What are Labour’s tax plans?

We have summarised what we know to date about the new Government’s approach to tax and Richard Coombs, Tax Partner at Bates Weston, gives us his views.

According to its manifesto, the Labour government plans to fund its mission-driven plans from revenues generated by:

  • Closing “non-dom” tax loopholes
  • Ending the use of offshore trusts to avoid Inheritance Tax
  • Close the loophole in the Private Equity industry which treats performance related pay as capital gains – “the carried interest loophole”
  • Applying VAT & business rates to private schools
  • Increasing stamp duty on purchases of residential property by non-UK residents by 1%
  • Extending and increasing the windfall tax on oil and gas companies
  • An increased focus on tackling tax avoidance

It will not:

  • increase National Insurance, the basic, higher and additional rates of Income tax and VAT – but the income tax thresholds will remain frozen until 2028

Business Taxes

The Government plans to issue a roadmap for business taxation within 6 months, but from the information published to date we expect:

  • Corporation tax to be capped at the current 25% for next 5 years
  • The permanent full expensing system for capital investment and the annual investment allowance for small business to be retained
  • The business rates system in England to be replaced with a fairer way to raise revenue that levels the playing field between the high street and online, incentivises investment, tackles empty property and supports entrepreneurship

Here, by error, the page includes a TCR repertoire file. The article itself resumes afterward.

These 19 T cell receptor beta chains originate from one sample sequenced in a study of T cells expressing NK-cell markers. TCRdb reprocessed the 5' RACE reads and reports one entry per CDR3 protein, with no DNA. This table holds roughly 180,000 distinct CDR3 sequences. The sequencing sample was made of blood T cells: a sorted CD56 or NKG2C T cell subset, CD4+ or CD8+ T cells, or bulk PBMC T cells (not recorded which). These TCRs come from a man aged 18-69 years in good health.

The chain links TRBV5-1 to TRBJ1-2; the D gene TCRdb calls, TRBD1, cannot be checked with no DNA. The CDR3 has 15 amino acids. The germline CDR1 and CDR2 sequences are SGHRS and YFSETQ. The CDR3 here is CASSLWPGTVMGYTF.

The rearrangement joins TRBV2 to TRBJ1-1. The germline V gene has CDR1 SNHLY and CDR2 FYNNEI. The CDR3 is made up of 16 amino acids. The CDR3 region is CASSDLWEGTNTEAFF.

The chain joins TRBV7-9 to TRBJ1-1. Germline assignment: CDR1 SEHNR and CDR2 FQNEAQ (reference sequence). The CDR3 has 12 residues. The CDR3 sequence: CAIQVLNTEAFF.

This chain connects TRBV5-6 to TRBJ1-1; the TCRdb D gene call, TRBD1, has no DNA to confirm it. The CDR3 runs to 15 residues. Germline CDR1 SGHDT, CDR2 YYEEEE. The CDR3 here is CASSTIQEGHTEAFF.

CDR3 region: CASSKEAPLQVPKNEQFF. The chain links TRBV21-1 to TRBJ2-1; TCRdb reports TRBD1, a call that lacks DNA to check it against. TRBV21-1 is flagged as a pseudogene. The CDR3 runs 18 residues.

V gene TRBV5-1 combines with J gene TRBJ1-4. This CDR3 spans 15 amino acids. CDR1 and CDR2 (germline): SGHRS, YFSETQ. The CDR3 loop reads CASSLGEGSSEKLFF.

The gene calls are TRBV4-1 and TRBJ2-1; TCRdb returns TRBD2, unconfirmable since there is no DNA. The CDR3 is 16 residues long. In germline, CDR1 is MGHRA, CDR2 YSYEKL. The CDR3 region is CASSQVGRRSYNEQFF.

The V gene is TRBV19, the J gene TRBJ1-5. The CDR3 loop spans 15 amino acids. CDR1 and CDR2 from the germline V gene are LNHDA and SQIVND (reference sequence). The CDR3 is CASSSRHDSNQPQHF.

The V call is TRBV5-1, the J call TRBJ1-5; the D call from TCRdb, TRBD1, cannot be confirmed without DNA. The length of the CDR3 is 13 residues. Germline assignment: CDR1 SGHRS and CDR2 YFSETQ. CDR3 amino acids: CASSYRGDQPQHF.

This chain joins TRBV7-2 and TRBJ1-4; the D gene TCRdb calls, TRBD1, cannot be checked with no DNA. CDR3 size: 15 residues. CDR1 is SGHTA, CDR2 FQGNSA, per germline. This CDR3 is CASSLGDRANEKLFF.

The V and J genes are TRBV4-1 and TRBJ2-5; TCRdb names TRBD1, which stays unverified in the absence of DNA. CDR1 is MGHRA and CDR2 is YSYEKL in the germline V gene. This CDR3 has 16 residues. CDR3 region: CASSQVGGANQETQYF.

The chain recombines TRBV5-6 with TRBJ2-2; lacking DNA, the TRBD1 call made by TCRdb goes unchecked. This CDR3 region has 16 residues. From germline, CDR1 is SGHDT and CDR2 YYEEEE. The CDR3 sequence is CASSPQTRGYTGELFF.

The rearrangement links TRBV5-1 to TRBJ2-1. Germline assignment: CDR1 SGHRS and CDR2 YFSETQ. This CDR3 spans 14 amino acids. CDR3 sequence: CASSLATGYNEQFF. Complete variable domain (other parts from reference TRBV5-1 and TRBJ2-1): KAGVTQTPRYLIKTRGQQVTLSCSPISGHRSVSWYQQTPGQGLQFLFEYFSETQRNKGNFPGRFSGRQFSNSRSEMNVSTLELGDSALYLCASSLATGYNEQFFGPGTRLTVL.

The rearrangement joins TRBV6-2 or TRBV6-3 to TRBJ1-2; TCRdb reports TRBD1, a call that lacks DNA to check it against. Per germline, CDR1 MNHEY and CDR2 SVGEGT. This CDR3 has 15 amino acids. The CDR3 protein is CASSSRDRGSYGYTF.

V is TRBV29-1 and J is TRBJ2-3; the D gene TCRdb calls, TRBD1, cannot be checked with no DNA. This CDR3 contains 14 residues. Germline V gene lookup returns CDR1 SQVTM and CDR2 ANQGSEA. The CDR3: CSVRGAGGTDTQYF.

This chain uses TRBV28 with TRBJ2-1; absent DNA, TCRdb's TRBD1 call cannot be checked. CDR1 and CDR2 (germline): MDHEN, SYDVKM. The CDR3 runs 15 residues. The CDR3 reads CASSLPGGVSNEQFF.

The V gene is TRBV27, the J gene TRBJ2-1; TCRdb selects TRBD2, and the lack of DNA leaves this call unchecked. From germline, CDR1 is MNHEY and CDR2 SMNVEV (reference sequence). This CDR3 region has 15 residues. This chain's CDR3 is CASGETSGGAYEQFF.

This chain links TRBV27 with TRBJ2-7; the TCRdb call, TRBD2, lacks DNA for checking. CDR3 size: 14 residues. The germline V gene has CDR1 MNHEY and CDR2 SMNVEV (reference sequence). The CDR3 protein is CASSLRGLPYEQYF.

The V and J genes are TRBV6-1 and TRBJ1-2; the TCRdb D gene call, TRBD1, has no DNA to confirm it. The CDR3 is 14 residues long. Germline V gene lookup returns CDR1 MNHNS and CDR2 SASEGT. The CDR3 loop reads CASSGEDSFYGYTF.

To boost confidence in economic plans, all fiscal events making significant changes to taxation or spending will be subject to an independent OBR forecast. We are expecting the government to deliver only one major fiscal event per year.

Richard Coombes, Tax Partner at Bates Weston comments on Labour’s tax plans:

“Assuming Labour sticks to its manifesto pledges then the cap on corporation tax at 25% for the full term of Parliament will at least give company owners some certainty on their tax cashflow, albeit most would welcome a reduction towards the previous levels of 19%.

Likewise, no movement on income tax, NIC and VAT will also hopefully give some stability to the taxpaying public.

Capital Gains Tax is the big unknown here. There were rumours some time ago that Labour wanted to bring CGT rates in line with income tax rates but this would be a hugely unpopular move and therefore I suspect if it does happen it won’t be imminently, and Rachel Reeves’ comment that there are no immediate plans to increase CGT will at least buy some time.

The devil will be in the detail though.  Whilst headline rates may well be held steady, withdrawal of reliefs, not inflating allowances and other “stealth” taxes can cause as much disruption, so we will have to wait and see what the first Budget brings to get a feel for how this new Government intends to tax us. “

As always, you are reminded that this article is generic in nature and you should take no action based upon it without consulting your professional advisor.